Botany Science Fair Project
Instant release fertilizer versus timed-release fertilizer


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Project Information
Title: Determine the impact of instant release fertilizer versus timed-release fertilizer in respect to eutrophication levels.
Subject: Botany
Grade level: High School - Grades 10-12
Academic Level: Ordinary
Project Type: Experimental
Cost: Medium
Awards: Second Place, Canada Wide Virtual Science Fair
Affiliation: Canada Wide Virtual Science Fair
Description: Seven containers, each being able to hold 18 litres, were each filled with 16 litres of tap water, with the chlorine content filtered out as this is toxic to the algae, and will inhibit the algal growth. Each of the containers was seeded with 15mL of chilled river water from the North Saskatchewan River (containing algae). The varying concentrations of nutrients applied simulated the intensity of the agricultural runoff. The low concentrations would simulate little agricultural runoff, and extra-high concentration, to simulate overuse of fertilizer and thus resulting in serious agricultural runoff and eutrophication. After four weeks, each of the containers was filtered through pre-weighed filter papers. The moisture content within the filter papers was evaporated, leaving only the algae particles on the filter paper.
Link: www.virtualsciencefair.org...
Background

Eutrophication is an increase in chemical nutrients - typically compounds containing nitrogen or phosphorus - in an ecosystem, and may occur on land or in water.

Eutrophication is frequently a result of nutrient pollution such as the release of sewage effluent and run-off from lawn fertilizers into natural waters although it may also occur naturally in situations where nutrients accumulate (e.g. depositional environments) or where they flow into systems on an ephemeral basis. Eutrophication generally promotes excessive plant growth and decay, favors certain weedy species over others, and is likely to cause severe reductions in water quality. In aquatic environments, enhanced growth of choking aquatic vegetation or phytoplankton (that is, an algal bloom) disrupts normal functioning of the ecosystem, causing a variety of problems such as a lack of oxygen in the water, needed for fish and shellfish to survive. The water then becomes cloudy, colored a shade of green, yellow, brown, or red. Human society is impacted as well: eutrophication decreases the resource value of rivers, lakes, and estuaries such that recreation, fishing, hunting, and aesthetic enjoyment are hindered. Health-related problems can occur where eutrophic conditions interfere with drinking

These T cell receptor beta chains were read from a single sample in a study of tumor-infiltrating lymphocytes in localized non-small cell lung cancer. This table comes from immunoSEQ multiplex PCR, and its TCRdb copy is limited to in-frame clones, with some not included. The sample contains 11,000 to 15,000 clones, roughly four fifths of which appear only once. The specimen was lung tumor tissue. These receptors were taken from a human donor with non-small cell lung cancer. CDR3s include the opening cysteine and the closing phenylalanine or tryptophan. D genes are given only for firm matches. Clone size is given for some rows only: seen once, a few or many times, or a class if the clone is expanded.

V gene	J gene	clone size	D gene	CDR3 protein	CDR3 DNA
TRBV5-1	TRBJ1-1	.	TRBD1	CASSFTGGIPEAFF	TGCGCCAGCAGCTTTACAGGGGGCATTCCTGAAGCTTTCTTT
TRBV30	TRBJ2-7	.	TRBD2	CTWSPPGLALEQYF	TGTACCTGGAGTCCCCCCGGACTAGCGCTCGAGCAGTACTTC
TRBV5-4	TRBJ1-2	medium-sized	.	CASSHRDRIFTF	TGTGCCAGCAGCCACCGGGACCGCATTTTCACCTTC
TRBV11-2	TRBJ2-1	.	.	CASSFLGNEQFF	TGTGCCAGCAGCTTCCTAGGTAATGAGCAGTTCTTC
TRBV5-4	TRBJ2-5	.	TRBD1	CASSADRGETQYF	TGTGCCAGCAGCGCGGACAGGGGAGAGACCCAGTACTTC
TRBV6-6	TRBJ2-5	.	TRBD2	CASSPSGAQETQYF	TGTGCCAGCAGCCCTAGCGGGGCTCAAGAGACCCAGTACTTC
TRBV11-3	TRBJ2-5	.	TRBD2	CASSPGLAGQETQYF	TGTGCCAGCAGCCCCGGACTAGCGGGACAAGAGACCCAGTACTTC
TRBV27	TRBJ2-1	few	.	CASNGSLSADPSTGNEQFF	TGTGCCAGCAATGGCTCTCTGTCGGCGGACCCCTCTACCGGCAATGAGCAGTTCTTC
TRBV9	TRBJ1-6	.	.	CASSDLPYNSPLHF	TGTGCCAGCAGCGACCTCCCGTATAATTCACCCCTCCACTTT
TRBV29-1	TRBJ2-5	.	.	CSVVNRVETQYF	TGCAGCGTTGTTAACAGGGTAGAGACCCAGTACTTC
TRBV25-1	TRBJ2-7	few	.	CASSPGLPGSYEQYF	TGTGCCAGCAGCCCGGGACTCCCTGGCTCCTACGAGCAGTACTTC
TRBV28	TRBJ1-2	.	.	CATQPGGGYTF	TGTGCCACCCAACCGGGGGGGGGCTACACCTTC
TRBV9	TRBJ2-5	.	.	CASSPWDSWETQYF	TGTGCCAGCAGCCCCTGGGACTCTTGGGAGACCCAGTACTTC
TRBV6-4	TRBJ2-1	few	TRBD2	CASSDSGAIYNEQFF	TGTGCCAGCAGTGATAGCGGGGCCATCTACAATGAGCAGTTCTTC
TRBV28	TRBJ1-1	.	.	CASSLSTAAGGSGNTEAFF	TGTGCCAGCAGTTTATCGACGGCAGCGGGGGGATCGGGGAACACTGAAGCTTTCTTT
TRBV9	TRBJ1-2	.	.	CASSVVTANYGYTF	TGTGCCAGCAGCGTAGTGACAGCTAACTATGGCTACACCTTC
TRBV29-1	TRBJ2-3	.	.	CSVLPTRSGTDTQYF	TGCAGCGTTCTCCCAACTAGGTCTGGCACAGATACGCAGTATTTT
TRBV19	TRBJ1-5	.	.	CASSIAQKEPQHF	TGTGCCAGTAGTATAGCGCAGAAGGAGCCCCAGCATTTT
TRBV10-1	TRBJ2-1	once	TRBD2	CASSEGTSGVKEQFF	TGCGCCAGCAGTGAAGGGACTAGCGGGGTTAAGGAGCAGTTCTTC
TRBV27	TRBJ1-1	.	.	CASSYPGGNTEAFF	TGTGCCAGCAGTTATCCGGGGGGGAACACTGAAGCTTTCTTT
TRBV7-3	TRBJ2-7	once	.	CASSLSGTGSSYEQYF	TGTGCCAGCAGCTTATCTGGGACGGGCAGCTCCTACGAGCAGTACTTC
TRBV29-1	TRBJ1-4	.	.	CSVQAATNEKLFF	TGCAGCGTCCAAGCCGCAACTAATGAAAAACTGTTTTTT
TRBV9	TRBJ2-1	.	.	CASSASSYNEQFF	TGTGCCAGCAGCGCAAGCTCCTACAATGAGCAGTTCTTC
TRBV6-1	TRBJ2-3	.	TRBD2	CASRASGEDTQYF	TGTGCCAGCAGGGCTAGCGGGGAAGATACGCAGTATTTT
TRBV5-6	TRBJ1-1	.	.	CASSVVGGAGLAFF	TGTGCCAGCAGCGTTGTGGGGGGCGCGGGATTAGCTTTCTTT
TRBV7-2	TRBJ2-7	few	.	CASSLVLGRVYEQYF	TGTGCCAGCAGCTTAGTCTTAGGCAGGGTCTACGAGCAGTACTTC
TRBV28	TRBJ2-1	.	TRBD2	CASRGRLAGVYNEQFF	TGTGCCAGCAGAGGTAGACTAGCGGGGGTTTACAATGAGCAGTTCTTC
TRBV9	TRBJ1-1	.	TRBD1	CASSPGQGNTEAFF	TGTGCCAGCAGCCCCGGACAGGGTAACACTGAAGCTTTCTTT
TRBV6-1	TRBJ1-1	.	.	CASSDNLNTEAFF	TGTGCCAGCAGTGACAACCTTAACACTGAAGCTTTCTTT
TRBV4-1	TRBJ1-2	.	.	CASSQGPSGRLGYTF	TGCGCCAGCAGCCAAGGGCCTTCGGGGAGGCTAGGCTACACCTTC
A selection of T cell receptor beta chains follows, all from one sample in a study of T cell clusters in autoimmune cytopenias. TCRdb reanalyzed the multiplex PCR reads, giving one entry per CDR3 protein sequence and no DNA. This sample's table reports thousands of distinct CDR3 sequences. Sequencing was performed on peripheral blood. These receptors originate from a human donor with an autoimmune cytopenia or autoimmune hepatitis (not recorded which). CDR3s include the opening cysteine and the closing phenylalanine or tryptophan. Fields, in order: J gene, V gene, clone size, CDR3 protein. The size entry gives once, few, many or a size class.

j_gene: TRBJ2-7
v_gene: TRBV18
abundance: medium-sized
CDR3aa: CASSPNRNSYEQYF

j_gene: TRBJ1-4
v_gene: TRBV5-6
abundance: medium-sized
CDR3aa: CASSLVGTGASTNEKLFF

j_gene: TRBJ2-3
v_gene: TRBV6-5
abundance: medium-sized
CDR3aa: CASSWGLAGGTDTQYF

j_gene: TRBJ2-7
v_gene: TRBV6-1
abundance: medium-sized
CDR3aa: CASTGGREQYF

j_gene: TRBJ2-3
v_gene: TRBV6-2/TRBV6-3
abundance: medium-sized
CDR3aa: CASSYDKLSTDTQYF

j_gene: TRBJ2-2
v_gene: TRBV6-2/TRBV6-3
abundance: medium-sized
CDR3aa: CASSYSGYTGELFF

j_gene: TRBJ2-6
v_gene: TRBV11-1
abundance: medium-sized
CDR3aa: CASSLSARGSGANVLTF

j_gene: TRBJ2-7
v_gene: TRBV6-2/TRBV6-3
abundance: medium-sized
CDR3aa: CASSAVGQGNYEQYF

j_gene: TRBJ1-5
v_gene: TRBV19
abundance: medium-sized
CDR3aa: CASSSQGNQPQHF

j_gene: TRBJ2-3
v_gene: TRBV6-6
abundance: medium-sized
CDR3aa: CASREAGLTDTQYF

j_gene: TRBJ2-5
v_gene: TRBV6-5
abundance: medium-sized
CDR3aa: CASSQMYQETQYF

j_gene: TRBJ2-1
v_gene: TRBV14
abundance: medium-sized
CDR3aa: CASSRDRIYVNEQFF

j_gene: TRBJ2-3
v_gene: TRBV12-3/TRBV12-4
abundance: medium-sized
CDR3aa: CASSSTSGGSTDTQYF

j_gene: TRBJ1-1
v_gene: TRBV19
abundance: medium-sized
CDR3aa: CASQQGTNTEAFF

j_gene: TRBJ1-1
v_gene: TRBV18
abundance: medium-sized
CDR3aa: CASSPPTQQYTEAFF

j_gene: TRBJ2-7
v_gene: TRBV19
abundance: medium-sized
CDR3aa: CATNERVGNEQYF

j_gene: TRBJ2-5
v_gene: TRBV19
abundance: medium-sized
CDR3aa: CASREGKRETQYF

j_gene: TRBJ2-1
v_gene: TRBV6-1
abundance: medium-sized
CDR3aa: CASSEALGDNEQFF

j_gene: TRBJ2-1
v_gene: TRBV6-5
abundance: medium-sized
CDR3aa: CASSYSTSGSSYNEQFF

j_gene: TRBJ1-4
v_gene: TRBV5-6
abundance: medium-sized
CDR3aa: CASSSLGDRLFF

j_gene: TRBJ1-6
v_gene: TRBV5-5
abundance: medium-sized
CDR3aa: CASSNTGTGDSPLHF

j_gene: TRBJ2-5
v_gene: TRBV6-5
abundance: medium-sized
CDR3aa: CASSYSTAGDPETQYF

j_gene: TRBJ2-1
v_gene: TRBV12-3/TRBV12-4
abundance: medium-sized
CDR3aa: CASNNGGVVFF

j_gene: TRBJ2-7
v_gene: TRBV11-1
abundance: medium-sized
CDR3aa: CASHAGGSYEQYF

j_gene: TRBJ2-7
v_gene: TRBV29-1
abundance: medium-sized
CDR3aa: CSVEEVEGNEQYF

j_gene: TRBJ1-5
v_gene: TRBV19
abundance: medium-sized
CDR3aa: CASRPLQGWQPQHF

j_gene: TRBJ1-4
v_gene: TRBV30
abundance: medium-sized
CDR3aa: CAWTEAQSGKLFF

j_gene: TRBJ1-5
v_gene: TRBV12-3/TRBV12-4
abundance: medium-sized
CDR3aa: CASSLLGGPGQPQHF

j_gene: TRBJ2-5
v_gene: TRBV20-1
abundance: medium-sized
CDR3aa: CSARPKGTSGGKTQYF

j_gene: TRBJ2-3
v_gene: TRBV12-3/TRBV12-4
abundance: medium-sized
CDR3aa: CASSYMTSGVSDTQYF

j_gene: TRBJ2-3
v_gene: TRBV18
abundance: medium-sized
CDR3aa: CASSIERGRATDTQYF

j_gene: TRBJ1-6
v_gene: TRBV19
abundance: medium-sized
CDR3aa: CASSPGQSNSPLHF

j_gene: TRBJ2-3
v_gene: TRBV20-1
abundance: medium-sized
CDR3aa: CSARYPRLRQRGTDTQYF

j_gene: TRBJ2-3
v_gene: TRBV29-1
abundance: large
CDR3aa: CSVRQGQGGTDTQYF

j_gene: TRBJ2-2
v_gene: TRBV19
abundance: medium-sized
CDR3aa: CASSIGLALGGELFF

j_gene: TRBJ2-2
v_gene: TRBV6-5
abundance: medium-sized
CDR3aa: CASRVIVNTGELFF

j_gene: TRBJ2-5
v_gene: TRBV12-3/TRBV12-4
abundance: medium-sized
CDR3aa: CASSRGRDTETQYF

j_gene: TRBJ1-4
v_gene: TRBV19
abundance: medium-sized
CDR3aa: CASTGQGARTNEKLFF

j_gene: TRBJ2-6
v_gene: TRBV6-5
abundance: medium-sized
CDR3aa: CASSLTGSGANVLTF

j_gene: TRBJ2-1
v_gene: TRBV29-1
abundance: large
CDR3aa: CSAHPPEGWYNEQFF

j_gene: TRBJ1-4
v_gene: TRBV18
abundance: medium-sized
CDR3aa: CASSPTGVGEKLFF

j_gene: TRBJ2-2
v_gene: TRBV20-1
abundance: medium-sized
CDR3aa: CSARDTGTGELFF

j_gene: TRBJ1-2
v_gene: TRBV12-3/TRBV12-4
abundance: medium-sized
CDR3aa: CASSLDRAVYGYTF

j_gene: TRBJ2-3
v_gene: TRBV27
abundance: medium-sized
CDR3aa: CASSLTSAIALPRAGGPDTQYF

An algal bloom is a rapid increase in the population of algae in an aquatic system. Algal blooms may occur in freshwater as well as marine environments. Typically, only one or a small number of phytoplankton species are involved, and some blooms may be recognized by discoloration of the water resulting from the high density of pigmented cells. Although there is no officially recognized threshold level, algae can be considered to be blooming at concentrations of hundreds to thousands of cells per milliliter, depending on the severity. Algal bloom concentrations may reach millions of cells per milliliter. Algal blooms are often green, but they can also be yellow-brown or red, depending on the species of algae.

Algal blooms are the result of an excess of nutrients, particularly phosphorus. Excess carbon and nitrogen have also been suspected as causes, but research has shown that this is not the case. When phosphates are introduced into water systems, higher concentrations cause increased growth of algae and plants. Algae tend to out-compete plants under these conditions, and many plant species may begin to die. This dead organic matter becomes food for bacteria that decomposes it. With more food available, the bacteria increase in number and use up the dissolved oxygen in the water. When the dissolved oxygen content decreases, many fish and aquatic insects cannot survive. This results in a dead area.

Blooms may be observed in freshwater aquariums when fish are overfed and excess nutrients are not absorbed by plants. These are not generally harmful for fish, and the situation can be corrected by changing the water in the tank and then reducing the amount of food given.

Algal blooms sometimes occur in drinking water supplies. In such cases, toxins from the bloom can survive standard water purifying treatments. Researchers at Florida International University in Miami are experimenting with using 640-kilohertz ultrasound waves that create micropressure zones as hot as 3,700 C. This breaks some water molecules into reactive fragments that can kill algae.

Source: Wikipedia (All text is available under the terms of the Creative Commons Attribution-ShareAlike License)

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